October 2018


A look at the September primaries and the upcoming November elections

The September primaries are over. On to the November elections. Here is a quick recap of the Democratic primaries:


·         Gov. Andrew M. Cuomo beat back challenger Cynthia Nixon in a convincing primary win (64 percent to 34 percent).

·         Lt. Gov. Kathy Hochul barely beat challenger Jumaane Williams (48 percent to 42 percent).

·         Williams now is considered the frontrunner for the New York City Public Advocate position that will be vacated by Letitia James, who won in the four-way New York attorney general primary.

·         On the state Senate side, all the former IDC members were challenged in primaries, and six of the eight were defeated, including former IDC head Jeffrey Klein, D-34.

·         Upstate Sen. David Valesky, D-53, who also was defeated, decided not to run on the Independence line.

·         Sen. Martin Malave Dilan, D-18, a regular member of the Senate Democrats, was beaten by a socialist Julia Salazar, riding the coattails of Alexandria Ocasio-Cortez, D-14, who had beaten Congressman Joseph Crowley earlier this year in the Congressional primaries.


That brings us to the Nov. 6 general election, in which:


·         Gov. Cuomo will face challenges from Republican/Conservative Dutchess County Executive Marc Molinaro and former Syracuse Mayor (and state Democratic co-committee chair) Stephanie Miner, who is running on the third-party Serve America Movement (SAM) line. Perennial Green Party Candidate Howie Hawkins also is on the gubernatorial ballot.

·         Democrat Letitia James will face Republican Keith Wofford on the attorney general ballot.

·         In the state Senate, the Republicans face a host of challenges as there will be five vacant incumbent seats. (They have decided not to run for re-election.) Additionally, Gov. Cuomo is supporting challenges to at least two seats held by Long Islanders. As in the past several elections, the Senate Republicans face the real possibility of becoming a minority party in the state in January 2019.


News for your business


PIWA members should be aware of a state-mandated requirement that all employees receive annual sexual harassment prevention training. The New York State Department of Labor released its final version of model sexual harassment prevention policy and training on Oct. 1, 2018, and extended the date for which employee training must be completed to Oct. 9, 2019. All New York employers still must have a sexual harassment prevention policy in place by Tuesday, Oct. 9, 2018.


Under the new law, all employers who have employees in New York state, must implement annual sexual harassment prevention training. Employers can use a model program or implement their own program that meets or exceeds state requirements. There are a number of requirements that the training must offer, including:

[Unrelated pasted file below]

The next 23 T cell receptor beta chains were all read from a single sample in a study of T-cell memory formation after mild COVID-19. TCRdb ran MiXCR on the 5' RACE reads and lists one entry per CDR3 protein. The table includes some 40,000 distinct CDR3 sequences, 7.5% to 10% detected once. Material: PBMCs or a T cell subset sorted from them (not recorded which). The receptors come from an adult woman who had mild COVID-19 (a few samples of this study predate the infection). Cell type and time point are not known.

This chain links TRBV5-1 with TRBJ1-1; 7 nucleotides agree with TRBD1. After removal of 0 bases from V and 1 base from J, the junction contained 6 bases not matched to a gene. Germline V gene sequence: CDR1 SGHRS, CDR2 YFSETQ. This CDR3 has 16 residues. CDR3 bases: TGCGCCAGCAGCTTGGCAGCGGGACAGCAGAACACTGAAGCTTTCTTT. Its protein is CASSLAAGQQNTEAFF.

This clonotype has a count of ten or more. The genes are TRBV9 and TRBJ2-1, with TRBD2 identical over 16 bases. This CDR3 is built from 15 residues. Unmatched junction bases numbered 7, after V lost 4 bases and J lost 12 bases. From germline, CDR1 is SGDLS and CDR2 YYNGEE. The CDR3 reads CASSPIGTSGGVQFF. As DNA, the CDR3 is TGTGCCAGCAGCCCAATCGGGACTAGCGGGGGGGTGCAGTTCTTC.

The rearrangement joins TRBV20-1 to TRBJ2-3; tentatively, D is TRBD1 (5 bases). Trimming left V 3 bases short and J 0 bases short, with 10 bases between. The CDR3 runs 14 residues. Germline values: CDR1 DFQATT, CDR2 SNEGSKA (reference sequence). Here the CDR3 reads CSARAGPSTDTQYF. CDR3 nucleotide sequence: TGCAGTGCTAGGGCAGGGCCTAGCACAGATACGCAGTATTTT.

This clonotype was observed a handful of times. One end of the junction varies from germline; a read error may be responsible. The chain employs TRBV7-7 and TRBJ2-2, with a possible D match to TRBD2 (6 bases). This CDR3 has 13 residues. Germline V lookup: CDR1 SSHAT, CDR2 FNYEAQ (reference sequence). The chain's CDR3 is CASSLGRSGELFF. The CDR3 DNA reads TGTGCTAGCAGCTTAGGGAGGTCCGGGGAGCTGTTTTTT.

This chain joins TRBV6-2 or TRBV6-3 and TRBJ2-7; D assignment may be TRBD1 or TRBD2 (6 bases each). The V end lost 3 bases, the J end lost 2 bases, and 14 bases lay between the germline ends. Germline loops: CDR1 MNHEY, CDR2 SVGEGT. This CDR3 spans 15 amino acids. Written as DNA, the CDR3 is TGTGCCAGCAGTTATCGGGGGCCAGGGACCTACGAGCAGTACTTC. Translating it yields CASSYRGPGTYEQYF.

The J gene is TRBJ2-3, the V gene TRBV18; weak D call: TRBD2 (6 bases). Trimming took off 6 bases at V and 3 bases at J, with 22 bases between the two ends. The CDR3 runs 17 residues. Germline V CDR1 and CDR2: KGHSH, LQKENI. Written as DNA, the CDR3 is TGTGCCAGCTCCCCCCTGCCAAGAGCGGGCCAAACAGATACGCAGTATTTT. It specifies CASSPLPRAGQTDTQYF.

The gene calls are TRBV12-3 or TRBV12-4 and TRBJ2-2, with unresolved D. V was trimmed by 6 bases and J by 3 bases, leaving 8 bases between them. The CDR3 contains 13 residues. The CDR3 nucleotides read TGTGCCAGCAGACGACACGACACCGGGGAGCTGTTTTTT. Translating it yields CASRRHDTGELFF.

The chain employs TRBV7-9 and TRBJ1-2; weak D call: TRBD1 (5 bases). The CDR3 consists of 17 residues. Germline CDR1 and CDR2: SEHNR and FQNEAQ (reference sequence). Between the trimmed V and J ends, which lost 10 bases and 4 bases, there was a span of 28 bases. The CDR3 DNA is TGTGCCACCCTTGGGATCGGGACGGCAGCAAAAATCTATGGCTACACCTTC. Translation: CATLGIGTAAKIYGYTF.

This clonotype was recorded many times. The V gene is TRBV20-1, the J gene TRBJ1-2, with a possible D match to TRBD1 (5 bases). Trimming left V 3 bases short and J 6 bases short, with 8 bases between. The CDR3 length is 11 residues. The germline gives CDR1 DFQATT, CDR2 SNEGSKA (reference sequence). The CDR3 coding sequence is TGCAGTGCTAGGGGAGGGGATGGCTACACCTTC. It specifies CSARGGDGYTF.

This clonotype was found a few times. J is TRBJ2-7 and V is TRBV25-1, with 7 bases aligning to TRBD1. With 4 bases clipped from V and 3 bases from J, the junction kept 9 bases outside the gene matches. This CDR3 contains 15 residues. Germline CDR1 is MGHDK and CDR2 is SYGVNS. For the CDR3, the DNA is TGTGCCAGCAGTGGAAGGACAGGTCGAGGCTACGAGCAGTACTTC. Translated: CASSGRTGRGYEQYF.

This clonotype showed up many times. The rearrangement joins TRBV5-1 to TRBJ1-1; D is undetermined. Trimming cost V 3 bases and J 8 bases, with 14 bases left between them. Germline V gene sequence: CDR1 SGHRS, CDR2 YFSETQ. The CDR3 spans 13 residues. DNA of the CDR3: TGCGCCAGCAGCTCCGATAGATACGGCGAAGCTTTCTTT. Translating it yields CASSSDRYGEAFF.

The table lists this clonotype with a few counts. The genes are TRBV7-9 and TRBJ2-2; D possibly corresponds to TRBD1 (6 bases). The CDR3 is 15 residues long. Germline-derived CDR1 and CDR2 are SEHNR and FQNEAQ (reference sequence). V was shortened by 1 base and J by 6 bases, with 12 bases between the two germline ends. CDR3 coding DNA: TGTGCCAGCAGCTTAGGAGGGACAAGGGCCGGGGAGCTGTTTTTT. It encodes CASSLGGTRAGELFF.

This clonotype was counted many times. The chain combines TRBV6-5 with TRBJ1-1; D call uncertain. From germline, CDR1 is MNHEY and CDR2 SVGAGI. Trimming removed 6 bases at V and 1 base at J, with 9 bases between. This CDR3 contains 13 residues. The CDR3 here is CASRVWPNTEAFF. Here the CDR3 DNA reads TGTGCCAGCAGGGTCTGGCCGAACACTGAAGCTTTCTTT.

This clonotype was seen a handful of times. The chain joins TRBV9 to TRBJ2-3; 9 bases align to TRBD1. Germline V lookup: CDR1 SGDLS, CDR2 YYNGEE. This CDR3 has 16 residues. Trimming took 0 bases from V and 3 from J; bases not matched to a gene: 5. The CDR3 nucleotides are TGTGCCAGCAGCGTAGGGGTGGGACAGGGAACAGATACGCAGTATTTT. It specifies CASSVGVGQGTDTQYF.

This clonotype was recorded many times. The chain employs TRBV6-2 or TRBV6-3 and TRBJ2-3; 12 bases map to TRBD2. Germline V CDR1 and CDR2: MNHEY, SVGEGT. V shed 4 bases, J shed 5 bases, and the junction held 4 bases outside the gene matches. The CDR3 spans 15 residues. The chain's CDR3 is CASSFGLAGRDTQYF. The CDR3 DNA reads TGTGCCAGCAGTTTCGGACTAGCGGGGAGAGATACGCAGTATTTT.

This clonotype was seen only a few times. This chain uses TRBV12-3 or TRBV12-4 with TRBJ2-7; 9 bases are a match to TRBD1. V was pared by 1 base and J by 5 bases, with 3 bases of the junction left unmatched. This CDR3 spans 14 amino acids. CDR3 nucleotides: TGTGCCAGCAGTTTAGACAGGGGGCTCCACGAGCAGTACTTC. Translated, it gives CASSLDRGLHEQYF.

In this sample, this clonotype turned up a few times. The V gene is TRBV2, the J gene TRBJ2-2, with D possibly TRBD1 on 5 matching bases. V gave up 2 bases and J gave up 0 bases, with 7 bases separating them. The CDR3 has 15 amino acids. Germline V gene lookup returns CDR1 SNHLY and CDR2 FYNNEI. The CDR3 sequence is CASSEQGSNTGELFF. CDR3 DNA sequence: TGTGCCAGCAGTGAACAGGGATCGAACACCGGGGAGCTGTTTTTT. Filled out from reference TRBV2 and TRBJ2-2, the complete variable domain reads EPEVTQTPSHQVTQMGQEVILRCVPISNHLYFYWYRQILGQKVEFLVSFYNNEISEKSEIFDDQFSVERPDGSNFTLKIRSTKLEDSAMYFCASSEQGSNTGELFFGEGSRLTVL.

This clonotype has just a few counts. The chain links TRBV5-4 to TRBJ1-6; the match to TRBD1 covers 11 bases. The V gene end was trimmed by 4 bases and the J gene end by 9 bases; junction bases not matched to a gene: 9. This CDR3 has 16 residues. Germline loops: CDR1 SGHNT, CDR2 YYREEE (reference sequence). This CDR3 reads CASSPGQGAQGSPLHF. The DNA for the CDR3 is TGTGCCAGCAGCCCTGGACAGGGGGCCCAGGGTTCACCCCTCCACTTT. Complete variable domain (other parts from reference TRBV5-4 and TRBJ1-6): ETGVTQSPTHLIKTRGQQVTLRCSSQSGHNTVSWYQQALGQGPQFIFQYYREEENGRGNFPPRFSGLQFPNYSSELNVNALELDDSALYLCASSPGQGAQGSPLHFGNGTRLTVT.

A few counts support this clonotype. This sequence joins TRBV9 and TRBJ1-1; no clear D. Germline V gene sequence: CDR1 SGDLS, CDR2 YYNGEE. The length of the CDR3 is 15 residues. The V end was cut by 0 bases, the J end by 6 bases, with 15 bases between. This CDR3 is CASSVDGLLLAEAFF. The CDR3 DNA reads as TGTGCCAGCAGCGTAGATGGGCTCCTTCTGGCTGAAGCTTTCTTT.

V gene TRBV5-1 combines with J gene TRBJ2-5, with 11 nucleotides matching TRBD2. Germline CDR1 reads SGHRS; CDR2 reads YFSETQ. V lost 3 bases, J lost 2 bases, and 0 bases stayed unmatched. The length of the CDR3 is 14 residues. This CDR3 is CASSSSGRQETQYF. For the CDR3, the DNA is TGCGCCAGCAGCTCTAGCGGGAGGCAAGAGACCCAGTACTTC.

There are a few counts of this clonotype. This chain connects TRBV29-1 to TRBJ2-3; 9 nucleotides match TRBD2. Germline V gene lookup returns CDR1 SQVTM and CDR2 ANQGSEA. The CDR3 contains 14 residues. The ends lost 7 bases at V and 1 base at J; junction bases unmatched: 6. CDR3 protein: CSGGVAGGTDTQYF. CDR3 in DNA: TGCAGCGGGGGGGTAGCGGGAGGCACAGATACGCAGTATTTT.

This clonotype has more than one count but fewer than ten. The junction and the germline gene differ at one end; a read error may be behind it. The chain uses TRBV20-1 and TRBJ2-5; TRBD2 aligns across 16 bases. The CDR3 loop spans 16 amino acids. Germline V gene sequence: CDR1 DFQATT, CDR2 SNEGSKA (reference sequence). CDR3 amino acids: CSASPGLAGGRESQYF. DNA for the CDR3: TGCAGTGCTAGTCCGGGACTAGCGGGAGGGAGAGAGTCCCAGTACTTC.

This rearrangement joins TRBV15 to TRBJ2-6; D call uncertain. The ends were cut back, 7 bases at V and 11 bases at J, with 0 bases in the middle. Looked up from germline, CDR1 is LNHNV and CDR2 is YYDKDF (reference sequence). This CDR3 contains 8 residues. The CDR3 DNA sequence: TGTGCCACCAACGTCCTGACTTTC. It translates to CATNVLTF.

·         an explanation of sexual harassment and specific examples of inappropriate conduct;

·         detailed information concerning federal, state and local laws and the remedies available to victims of harassment; and

·         an explanation of employees’ external rights of redress and the available administrative and judicial forums for bringing complaints.


The DOL has finalized a FAQ to answer common employer questions about the new law.


Legislative updates


Two bills of interest to PIWA members have passed both houses and are waiting to be delivered to the governor. They are:


Prelicensing coursework via internet (S.7634-A/A.9527-A). This legislation, sponsored by Sen. Kathleen A. Marchione, R-43, and Assemblywoman Carrie Woerner, D-113, would ensure that prelicensing courses for all forms of insurance are offered in both classroom and correspondence/distance learning formats. This bill now heads to the governor to be signed and it has a good chance of becoming law.


CE for association membership (S.3960-A/A.7012-B). Under the terms of the bill, sponsored by Sen. James Seward, R-51, and Assemblymember Pamela J. Hunter, D-128, active members of a statewide professional insurance producer association would be granted six continuing-education credits. We have heard the governor’s insurance counsel has raised concerns regarding the number of credit hours. PIWA is working with other producer associations to address any concerns that may be a barrier to this becoming law. PIWA has written to the governor’s office urging him to sign the legislation.

PIWA signs letter asking NYDFS to add coverages to ‘Export List’

PIWA joined other industry trade groups in a letter that asked the New York State Department of Financial Services to schedule a hearing to consider adding certain types of coverages that generally are unavailable in the admitted market to the “Export List.” The proposed coverages included types of vacant property risks multi-peril; commercial cyberliability; primary flood, wind deductible buyback coverage and more. A full list of coverages can be found in the letter, which was signed by PIWA, ELANY, PIANY and the Big I New York.

Register today for the PIWA Fall Reception

Join PIWA for its 2018 Fall Reception. Don’t miss this opportunity to learn about your industry and network with peers and company representatives. It’s all happening Thursday, Nov. 1, 2018, at Haven Rooftop, 132 W. 47th St., New York, NY 10036. Register for the event today!

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What’s next …

At this time of year, we take stock of that for which we are thankful—our members. Enjoy your holiday season. The PIWA eBulletin will return in January 2019 with more information and events.